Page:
Doing the maximum good with minimal resources
Chairman of the Neuro-muscular Disease Association is grateful he is still able to fight for the rights of the severely disabled at the age of 51
At 51, Raymond Lau Wai-ming has met only five other people who've lived past 50 with his condition.
"For a person with a neuromuscular disease, I'm considered very old - just ancient," said Lau, who was born with spinal muscular atrophy, a genetic disorder that causes muscle deterioration and serious physical impairment.
"The fact is, our condition is not well known nor understood in society, and subsidies and help are extremely inadequate."
Lau's condition was not properly diagnosed until he was 35, when he emerged from a 15-year bout of depression triggered by an accident.
Before that, he said, he had never had big dreams and was a "pessimistic, withdrawn and introverted type of person".
But by chance, he became the founding chairman of the Hong Kong Neuro-muscular Disease Association, which fights for the rights of the severely disabled and vows to make life better for people living with such conditions.
"I didn't have motivation. I just thought it was something to do, somewhere to use my energy. I thought of [advocacy and social work] as a video game. To win, players use the minimal resources and minimal time to do the maximum good - which is to help those like me."
But Lau realised after a while what a big difference the association was making. "We have members who rely on us to help them find enough funding for their medical bills, and to find sponsors for breathing ventilators when their health deteriorates," he said.
"I realised that if we stopped, these people might not live."
Funding for such patients and their families was very limited and it was common for them to be benefiting from three or more sponsors from private or government-related funds to keep on living, Lau said.
Welfare recipients have their medical bills covered by the government, but there are barely any funds for those not on welfare.
The Community Care Fund offers a subsidy to rent ventilators, but it is limited to people below the age of 60. There are also a handful of private funds that provide one-off lump sums for families taking care of severely handicapped patients.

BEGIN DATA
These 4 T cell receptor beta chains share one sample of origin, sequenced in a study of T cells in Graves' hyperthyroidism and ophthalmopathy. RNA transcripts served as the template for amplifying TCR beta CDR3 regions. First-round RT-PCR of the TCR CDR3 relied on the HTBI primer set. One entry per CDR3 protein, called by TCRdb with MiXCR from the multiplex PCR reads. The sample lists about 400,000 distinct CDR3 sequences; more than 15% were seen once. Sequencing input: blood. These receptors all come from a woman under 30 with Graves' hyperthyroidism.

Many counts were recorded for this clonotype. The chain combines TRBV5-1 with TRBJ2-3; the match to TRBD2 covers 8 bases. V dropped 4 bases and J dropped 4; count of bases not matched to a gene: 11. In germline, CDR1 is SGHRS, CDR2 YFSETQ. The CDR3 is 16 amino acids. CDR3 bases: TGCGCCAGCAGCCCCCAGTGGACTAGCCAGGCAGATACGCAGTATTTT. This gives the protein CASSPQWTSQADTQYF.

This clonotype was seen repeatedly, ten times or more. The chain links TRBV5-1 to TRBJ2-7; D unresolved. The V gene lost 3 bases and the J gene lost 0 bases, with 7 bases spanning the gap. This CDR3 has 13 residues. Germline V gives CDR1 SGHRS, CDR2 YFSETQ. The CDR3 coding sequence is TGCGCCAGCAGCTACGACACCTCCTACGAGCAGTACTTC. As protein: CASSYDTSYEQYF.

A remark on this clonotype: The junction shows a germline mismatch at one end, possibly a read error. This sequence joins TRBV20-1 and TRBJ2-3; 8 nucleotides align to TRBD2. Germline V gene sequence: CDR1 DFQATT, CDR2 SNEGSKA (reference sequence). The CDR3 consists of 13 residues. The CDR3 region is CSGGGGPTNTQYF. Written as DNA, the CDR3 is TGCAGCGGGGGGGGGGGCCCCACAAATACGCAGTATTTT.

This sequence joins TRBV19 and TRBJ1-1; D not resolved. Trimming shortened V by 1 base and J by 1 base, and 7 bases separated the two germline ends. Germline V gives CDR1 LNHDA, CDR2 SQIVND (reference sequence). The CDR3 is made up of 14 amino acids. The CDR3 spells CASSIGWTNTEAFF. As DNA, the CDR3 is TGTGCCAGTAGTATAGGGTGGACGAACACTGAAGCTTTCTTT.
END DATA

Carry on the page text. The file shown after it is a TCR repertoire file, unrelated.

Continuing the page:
Hong Kong society had the means to support people with neuromuscular diseases but little had been done in the past decade, he said.
Lau regards himself as one of the lucky few. His condition has degenerated slowly, meaning he is keeping his mobility longer than others.
Most people with neuromuscular diseases who survived complicated surgery during their childhood would not pass the teenage barrier, he said, when the body goes through a growth spurt, but muscles further degenerate and deteriorate.
"Many would die before the age of 30. So most wouldn't have the time which I have to do what I can do today," he said.
Lau was able to complete a Bachelor of Arts degree, and did not have to worry financially as his family could support him. He also holds down a part-time internet job.
There is no cure for the condition and usually a patient deteriorates until they no longer have even enough muscles to support their breathing. Then the difficult decision must be made on whether to insert a ventilator to prolong life. That decision involves constant family care and support, hefty medical bills and quality of life considerations.
Lau was able to walk until he was 12 and could use his hands and upper body to a reasonable degree until an accident last year. He has noticed that his physical abilities have deteriorated since then. "I wonder if my time has come," he said.
Because of his worsening condition, Lau says he is not likely to seek another term as president of the association when his current service ends next year.
"Dying is part of life, it's a natural thing," he said, noting that the association had seen more than 20 members die in the past year. "But there are a lot of regrets. The lack of financial support often brought extra and unnecessary pain to the patients and their families even in their last days."
He added: "My hope is to minimise regrets for the patients and their families. We hope to give them dignity."